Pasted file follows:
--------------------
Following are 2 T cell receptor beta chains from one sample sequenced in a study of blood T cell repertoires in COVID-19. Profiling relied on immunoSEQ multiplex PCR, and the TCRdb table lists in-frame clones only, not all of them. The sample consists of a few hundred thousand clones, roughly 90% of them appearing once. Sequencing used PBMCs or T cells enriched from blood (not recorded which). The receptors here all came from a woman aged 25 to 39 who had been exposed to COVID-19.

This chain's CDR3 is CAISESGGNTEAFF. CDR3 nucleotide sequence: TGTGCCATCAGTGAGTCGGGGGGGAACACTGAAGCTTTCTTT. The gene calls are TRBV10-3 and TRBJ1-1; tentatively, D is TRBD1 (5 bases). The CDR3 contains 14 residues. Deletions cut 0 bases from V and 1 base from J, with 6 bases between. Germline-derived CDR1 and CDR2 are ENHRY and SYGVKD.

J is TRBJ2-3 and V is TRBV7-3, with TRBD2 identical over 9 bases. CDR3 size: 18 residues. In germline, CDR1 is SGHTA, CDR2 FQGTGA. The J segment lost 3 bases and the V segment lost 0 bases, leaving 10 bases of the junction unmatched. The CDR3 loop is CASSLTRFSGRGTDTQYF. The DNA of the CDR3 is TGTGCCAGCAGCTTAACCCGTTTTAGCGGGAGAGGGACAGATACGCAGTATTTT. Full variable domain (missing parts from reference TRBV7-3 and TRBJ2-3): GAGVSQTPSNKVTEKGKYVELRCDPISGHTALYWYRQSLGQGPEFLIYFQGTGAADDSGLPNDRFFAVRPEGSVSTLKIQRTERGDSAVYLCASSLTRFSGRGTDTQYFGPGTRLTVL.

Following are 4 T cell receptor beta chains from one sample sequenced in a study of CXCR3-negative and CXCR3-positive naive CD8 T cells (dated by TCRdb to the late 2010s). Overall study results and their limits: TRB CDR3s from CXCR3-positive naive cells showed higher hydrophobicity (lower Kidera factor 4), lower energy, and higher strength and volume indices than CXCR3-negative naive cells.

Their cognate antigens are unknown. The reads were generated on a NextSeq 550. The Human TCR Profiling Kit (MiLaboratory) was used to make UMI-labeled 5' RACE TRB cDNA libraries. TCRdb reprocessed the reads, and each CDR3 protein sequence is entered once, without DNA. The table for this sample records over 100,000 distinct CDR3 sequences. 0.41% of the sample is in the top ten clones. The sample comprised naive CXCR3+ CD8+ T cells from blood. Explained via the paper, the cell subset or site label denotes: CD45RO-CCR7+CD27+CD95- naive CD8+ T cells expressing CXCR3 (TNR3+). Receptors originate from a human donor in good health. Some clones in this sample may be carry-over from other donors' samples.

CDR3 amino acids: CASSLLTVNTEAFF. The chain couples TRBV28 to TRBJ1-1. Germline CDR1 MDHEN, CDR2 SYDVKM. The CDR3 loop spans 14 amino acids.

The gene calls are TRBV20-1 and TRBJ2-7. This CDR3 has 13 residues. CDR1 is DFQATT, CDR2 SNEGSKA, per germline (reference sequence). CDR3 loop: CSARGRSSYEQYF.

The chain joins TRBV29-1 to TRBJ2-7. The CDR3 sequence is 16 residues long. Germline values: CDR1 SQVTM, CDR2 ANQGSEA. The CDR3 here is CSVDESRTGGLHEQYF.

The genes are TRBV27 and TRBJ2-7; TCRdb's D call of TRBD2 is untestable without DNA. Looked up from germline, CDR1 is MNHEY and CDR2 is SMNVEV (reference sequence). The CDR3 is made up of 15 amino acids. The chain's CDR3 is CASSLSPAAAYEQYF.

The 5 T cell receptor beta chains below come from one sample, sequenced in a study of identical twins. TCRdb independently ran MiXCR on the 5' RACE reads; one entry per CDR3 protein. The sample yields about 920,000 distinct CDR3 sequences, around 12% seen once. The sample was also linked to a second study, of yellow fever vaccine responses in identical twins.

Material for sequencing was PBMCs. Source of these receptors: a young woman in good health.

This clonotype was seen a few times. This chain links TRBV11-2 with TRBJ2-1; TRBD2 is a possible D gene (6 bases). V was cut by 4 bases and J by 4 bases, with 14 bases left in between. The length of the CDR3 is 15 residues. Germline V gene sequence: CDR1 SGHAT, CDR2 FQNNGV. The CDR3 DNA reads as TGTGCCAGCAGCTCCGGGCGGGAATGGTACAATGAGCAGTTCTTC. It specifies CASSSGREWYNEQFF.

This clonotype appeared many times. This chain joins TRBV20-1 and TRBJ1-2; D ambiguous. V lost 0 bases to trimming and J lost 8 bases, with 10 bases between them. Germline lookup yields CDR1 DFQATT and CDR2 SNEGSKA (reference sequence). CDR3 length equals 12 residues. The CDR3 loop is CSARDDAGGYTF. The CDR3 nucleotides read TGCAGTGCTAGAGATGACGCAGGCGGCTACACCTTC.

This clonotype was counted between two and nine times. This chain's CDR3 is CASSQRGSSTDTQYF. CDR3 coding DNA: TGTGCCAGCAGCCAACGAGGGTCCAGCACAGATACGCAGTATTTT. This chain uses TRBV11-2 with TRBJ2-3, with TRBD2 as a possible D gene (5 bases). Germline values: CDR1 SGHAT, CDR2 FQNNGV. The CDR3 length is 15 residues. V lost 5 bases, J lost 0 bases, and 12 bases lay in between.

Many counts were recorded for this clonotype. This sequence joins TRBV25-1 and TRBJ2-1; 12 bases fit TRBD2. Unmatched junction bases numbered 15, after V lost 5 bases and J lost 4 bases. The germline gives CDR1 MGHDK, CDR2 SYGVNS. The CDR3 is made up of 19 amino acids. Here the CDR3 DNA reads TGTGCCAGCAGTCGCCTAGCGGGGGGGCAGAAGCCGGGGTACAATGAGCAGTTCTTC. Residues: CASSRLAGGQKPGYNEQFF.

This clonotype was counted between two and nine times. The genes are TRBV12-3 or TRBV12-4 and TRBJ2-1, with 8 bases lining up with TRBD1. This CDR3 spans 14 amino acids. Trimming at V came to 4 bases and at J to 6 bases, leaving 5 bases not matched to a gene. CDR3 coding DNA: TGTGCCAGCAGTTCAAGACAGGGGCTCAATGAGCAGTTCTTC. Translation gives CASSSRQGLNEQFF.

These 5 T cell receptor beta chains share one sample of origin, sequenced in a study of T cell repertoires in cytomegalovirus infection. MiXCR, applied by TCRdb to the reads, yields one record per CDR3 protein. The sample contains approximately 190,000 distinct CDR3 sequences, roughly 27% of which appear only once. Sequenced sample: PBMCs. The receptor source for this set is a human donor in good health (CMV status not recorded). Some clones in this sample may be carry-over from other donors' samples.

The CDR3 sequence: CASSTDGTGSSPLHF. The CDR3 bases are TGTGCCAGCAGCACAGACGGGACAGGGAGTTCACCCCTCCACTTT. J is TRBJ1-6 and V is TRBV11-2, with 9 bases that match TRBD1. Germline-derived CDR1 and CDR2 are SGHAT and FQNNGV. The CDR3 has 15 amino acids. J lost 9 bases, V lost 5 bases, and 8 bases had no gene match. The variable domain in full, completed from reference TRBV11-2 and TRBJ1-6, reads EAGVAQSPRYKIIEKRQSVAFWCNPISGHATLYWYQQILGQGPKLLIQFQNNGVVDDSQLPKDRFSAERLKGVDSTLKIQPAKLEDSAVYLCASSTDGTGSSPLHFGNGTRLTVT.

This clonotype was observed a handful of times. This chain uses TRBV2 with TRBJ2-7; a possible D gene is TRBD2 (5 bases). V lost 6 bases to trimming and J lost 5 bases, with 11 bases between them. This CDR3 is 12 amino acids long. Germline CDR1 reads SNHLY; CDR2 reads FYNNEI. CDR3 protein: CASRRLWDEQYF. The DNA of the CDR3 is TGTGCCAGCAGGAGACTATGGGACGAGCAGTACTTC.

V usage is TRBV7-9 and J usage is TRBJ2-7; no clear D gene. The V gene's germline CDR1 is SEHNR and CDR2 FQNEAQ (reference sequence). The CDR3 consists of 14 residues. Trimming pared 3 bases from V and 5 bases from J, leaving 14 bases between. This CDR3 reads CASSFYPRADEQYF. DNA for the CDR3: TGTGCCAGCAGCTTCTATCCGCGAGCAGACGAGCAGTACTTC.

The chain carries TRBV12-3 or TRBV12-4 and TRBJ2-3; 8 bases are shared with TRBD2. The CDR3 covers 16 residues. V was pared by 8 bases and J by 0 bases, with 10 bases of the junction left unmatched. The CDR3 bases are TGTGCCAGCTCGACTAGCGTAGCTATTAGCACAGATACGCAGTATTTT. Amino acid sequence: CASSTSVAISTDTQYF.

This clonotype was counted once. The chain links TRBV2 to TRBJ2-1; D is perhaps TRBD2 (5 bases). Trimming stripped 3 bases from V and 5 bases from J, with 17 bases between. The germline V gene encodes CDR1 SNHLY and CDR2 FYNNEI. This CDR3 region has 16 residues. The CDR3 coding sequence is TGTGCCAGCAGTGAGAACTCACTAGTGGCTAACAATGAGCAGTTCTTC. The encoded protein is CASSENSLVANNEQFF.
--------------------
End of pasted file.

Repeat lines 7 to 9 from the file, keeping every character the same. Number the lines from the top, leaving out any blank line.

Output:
The gene calls are TRBV20-1 and TRBJ2-7. This CDR3 has 13 residues. CDR1 is DFQATT, CDR2 SNEGSKA, per germline (reference sequence). CDR3 loop: CSARGRSSYEQYF.

The chain joins TRBV29-1 to TRBJ2-7. The CDR3 sequence is 16 residues long. Germline values: CDR1 SQVTM, CDR2 ANQGSEA. The CDR3 here is CSVDESRTGGLHEQYF.

The genes are TRBV27 and TRBJ2-7; TCRdb's D call of TRBD2 is untestable without DNA. Looked up from germline, CDR1 is MNHEY and CDR2 is SMNVEV (reference sequence). The CDR3 is made up of 15 amino acids. The chain's CDR3 is CASSLSPAAAYEQYF.